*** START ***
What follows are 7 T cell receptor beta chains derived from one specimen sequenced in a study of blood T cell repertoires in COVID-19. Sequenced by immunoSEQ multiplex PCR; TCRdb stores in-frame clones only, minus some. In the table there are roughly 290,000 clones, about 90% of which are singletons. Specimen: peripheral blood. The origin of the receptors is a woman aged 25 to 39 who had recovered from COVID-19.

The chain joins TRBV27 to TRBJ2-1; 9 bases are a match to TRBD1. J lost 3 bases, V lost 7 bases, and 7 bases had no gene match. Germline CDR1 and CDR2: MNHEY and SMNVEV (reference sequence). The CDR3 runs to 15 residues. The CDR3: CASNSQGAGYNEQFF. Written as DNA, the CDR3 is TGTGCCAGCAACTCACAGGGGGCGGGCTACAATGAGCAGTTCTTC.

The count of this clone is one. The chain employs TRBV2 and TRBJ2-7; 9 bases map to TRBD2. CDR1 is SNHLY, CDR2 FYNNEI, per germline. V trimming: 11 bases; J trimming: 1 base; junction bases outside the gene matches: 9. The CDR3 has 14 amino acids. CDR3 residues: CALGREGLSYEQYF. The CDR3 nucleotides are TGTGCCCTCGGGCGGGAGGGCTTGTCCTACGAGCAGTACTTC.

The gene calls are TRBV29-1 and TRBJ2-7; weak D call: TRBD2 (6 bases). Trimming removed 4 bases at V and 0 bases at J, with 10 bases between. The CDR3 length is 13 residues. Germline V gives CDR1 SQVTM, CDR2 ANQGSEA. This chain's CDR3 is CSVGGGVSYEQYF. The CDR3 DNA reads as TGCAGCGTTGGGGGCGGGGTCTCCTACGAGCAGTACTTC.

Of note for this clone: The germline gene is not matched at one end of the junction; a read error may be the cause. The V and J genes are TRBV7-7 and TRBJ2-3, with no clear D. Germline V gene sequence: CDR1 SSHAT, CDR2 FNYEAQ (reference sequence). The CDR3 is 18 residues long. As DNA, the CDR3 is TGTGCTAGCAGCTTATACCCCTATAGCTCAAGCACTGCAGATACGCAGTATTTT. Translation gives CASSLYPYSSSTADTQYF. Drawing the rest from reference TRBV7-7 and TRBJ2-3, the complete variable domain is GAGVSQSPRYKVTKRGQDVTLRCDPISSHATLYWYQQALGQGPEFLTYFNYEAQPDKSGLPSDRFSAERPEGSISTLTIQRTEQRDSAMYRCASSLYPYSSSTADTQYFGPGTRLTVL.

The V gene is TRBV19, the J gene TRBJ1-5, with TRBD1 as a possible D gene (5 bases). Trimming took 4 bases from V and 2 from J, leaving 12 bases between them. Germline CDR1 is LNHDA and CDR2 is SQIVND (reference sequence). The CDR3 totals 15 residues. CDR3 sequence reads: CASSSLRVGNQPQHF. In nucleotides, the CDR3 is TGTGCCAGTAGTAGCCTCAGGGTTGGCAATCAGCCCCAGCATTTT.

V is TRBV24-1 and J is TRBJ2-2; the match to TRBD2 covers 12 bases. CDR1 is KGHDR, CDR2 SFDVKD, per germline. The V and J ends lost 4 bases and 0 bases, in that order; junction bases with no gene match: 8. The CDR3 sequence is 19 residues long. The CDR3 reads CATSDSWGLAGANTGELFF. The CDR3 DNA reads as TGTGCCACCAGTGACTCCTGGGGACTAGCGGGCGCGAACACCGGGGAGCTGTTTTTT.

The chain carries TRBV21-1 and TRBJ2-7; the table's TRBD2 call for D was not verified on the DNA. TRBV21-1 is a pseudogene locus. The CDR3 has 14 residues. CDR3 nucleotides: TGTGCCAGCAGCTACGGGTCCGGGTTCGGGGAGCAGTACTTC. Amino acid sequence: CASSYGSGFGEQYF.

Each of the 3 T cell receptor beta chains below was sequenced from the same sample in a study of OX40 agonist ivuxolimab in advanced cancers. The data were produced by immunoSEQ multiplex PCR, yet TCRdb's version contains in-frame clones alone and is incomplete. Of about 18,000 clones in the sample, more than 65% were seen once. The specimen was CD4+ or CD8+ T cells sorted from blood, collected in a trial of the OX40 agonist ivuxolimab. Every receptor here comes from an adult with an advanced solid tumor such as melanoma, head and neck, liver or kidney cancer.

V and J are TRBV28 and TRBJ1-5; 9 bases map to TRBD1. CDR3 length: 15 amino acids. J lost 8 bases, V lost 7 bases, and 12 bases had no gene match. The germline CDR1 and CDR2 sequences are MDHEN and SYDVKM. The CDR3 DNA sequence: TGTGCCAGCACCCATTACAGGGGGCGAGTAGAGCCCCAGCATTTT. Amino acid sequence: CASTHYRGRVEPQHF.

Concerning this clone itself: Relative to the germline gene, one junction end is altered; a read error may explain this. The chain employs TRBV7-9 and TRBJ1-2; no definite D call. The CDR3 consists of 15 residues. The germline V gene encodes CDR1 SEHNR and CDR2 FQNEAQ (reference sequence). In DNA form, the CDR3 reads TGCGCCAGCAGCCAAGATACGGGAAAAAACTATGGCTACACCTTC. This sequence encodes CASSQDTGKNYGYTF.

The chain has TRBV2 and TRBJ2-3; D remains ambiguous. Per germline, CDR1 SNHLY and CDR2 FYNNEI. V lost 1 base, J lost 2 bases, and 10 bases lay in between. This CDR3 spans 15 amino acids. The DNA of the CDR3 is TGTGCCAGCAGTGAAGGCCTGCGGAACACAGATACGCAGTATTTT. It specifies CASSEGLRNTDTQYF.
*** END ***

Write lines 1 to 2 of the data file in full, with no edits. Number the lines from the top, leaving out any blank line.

What follows are 7 T cell receptor beta chains derived from one specimen sequenced in a study of blood T cell repertoires in COVID-19. Sequenced by immunoSEQ multiplex PCR; TCRdb stores in-frame clones only, minus some. In the table there are roughly 290,000 clones, about 90% of which are singletons. Specimen: peripheral blood. The origin of the receptors is a woman aged 25 to 39 who had recovered from COVID-19.

The chain joins TRBV27 to TRBJ2-1; 9 bases are a match to TRBD1. J lost 3 bases, V lost 7 bases, and 7 bases had no gene match. Germline CDR1 and CDR2: MNHEY and SMNVEV (reference sequence). The CDR3 runs to 15 residues. The CDR3: CASNSQGAGYNEQFF. Written as DNA, the CDR3 is TGTGCCAGCAACTCACAGGGGGCGGGCTACAATGAGCAGTTCTTC.